Leisurely, he extended his left hand and placed it in the cuff beside the first, his eyes showing a hint of amusement at my caution. I moved to snap the shackle shut.
It was then that he struck, with such blinding swiftness that his arm seemed a blur as it shot forward out of the cuff, elongating impossibly past me. The fingers clamped a clammy grip about the back of my neck and yanked forward, pulling me off balance so that I stumbled against the bars and dropped the half-secured manacle block. It swung downward with a clatter of metal on metal, dangling from the Count's right wrist.
I gasped as the stench of his decayed breath washed hotly over my cheek. His grip was like iron, threatening to crush my spinal column at the base of my skull. "Pity me now, Professor," he invited with a whispered laugh. I felt the disgusting pressure of his tongue against my neck as it probed the contours of my throat.
My left arm flailed upward; I snatched hold of the golden cross on its chain about my neck; thrust it palm upward into the monster's throat and smelt the stench of searing flesh as it made contact with his skin. He laughed the louder, contemptuously, but I felt him give backwards by a bare inch. Enough to spare breathing space between my carotid and his fangs as my right hand fumbled urgently for the .38 Smith and Wesson in my pocket.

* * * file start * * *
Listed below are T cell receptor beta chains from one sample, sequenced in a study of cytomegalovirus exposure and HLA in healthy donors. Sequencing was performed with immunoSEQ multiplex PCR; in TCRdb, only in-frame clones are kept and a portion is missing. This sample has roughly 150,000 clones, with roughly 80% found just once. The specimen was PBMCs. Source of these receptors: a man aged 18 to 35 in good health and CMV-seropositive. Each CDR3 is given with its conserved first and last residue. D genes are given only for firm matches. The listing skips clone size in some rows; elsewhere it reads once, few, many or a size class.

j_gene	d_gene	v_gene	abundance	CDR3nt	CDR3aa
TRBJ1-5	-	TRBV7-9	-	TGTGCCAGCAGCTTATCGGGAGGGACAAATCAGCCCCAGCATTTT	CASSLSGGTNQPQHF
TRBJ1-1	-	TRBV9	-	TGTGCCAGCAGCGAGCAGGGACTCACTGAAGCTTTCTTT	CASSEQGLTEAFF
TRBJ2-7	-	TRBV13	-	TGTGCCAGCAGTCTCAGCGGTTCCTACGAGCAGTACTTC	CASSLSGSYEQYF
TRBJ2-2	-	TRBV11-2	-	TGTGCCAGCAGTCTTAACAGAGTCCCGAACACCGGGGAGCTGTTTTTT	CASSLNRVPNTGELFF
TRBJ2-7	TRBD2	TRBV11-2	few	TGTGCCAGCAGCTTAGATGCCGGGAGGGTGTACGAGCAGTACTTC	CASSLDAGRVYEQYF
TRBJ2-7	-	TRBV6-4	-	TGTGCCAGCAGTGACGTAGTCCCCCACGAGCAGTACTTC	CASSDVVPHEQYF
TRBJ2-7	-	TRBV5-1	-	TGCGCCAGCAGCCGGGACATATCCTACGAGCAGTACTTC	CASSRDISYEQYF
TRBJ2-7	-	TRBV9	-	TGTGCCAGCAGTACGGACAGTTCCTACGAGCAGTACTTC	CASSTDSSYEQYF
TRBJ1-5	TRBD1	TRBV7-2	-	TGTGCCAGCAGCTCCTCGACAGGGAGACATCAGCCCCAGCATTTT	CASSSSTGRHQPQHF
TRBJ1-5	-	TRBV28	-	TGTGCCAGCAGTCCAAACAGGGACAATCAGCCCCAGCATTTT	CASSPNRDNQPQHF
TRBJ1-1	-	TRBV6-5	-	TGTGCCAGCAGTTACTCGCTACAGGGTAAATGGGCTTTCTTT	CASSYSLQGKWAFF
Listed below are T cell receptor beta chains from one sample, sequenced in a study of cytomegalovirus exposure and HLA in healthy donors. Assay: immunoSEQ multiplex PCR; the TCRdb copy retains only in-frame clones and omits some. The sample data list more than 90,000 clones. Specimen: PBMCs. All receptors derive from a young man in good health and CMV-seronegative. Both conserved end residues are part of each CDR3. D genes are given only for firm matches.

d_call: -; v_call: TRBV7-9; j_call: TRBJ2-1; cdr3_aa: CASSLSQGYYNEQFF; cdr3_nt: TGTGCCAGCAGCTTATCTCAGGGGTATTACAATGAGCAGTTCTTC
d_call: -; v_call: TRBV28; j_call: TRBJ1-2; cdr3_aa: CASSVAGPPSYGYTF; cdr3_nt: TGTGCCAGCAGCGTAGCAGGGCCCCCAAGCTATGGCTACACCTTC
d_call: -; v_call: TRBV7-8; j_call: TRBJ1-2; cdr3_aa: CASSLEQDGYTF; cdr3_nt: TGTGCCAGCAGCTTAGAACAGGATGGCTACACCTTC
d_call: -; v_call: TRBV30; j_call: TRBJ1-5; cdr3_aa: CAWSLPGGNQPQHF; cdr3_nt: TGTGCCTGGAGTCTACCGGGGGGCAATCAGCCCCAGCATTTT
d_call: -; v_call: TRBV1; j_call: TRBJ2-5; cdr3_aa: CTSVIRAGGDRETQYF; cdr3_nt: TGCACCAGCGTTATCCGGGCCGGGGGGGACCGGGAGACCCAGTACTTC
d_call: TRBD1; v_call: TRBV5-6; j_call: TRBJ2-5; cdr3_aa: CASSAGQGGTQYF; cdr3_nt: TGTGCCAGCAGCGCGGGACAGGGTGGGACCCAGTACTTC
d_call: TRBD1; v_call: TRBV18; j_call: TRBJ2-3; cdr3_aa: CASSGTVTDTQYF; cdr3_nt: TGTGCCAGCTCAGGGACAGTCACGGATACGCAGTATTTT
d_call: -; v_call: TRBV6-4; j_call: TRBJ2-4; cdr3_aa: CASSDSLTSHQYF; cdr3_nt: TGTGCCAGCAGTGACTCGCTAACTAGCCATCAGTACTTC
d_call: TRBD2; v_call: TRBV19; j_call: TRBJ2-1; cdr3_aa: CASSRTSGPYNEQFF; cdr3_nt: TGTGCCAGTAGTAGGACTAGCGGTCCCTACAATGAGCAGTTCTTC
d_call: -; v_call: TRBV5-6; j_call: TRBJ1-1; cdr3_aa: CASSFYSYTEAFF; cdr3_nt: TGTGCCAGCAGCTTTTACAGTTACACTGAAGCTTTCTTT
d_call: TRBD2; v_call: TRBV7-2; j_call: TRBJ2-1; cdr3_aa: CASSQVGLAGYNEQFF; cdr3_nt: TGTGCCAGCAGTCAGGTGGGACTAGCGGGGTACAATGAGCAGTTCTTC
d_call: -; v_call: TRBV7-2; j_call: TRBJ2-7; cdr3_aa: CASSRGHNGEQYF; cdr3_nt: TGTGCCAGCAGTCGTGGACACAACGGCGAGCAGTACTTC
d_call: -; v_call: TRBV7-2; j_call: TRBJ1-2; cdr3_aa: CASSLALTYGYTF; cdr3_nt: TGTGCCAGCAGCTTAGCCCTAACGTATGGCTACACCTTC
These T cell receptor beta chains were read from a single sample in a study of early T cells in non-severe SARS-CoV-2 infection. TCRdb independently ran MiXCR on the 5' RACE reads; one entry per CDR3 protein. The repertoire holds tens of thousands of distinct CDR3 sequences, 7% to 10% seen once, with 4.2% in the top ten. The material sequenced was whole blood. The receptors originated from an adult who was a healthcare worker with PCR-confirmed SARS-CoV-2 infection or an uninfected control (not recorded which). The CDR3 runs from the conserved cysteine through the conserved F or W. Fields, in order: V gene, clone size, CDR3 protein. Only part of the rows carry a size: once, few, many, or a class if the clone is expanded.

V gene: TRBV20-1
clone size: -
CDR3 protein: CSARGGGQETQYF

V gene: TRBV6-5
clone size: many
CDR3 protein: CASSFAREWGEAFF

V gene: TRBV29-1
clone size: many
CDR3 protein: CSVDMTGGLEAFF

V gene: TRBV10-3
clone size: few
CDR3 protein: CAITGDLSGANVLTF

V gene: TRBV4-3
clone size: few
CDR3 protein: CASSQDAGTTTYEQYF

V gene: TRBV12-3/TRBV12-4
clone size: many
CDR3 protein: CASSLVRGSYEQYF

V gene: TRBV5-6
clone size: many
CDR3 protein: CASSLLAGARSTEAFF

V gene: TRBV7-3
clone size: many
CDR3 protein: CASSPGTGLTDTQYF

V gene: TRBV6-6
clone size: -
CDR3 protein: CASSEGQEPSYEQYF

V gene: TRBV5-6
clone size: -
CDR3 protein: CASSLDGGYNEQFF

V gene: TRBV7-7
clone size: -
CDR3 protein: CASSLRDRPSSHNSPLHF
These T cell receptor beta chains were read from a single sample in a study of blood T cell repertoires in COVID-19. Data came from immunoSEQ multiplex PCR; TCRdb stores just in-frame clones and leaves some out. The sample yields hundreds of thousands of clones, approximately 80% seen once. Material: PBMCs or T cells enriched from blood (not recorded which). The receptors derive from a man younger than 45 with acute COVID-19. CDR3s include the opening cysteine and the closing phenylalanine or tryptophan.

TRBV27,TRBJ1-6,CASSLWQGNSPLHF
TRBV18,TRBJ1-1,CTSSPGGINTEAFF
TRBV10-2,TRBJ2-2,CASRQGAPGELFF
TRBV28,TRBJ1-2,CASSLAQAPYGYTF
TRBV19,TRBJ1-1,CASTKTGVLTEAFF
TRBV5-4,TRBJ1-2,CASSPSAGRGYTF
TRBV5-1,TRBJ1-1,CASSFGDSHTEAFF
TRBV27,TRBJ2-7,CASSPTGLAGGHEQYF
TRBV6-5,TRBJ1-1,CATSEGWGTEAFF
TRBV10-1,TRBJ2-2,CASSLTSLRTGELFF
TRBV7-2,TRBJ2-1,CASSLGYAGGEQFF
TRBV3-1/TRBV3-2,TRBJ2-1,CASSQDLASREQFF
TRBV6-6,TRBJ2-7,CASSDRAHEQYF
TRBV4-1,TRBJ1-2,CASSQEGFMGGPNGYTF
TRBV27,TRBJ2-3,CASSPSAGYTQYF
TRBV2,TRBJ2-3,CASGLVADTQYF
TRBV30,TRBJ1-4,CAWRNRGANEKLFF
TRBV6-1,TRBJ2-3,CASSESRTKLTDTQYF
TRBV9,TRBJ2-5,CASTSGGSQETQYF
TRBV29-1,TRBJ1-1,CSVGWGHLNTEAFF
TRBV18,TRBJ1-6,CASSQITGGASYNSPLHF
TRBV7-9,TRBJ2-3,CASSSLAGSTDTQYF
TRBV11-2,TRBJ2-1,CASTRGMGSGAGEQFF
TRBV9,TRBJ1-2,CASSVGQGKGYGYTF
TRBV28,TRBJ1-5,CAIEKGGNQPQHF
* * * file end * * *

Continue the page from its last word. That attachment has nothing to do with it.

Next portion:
"In… God's name…" I gasped around the cold iron bar pressed into my cheek. As his laughter howled around me, I thrust my right hand upward with its fistful of metal, and discharged a bullet into his face.
He was flung backward by the shot, as was I, my right ear ringing painfully as I fell to the cold stone floor. I dropped the gun and clapped my hand over my ear with a breathless gasp and forced my eyes back to the cell. He, too, had fallen; but the manacle encasing his right wrist had caught against the narrow aperture of the cell bars and jolted his momentum short. He had swung around from the force and half-dangled now, his back to me, his right arm twisted at a grotesque angle above his head. The left flailed wildly as an agonized shriek sputtered from the oozing mass of thick, congealed blood that had been his face.
I fought against the trip hammer pounding of my own heart. He had moved so swiftly; his arm had reached… unnaturally, impossibly… I pushed to my feet and stumbled to the desk, yanking open a drawer and withdrawing a flask of brandy; of which I quickly consumed two swallows and then replaced.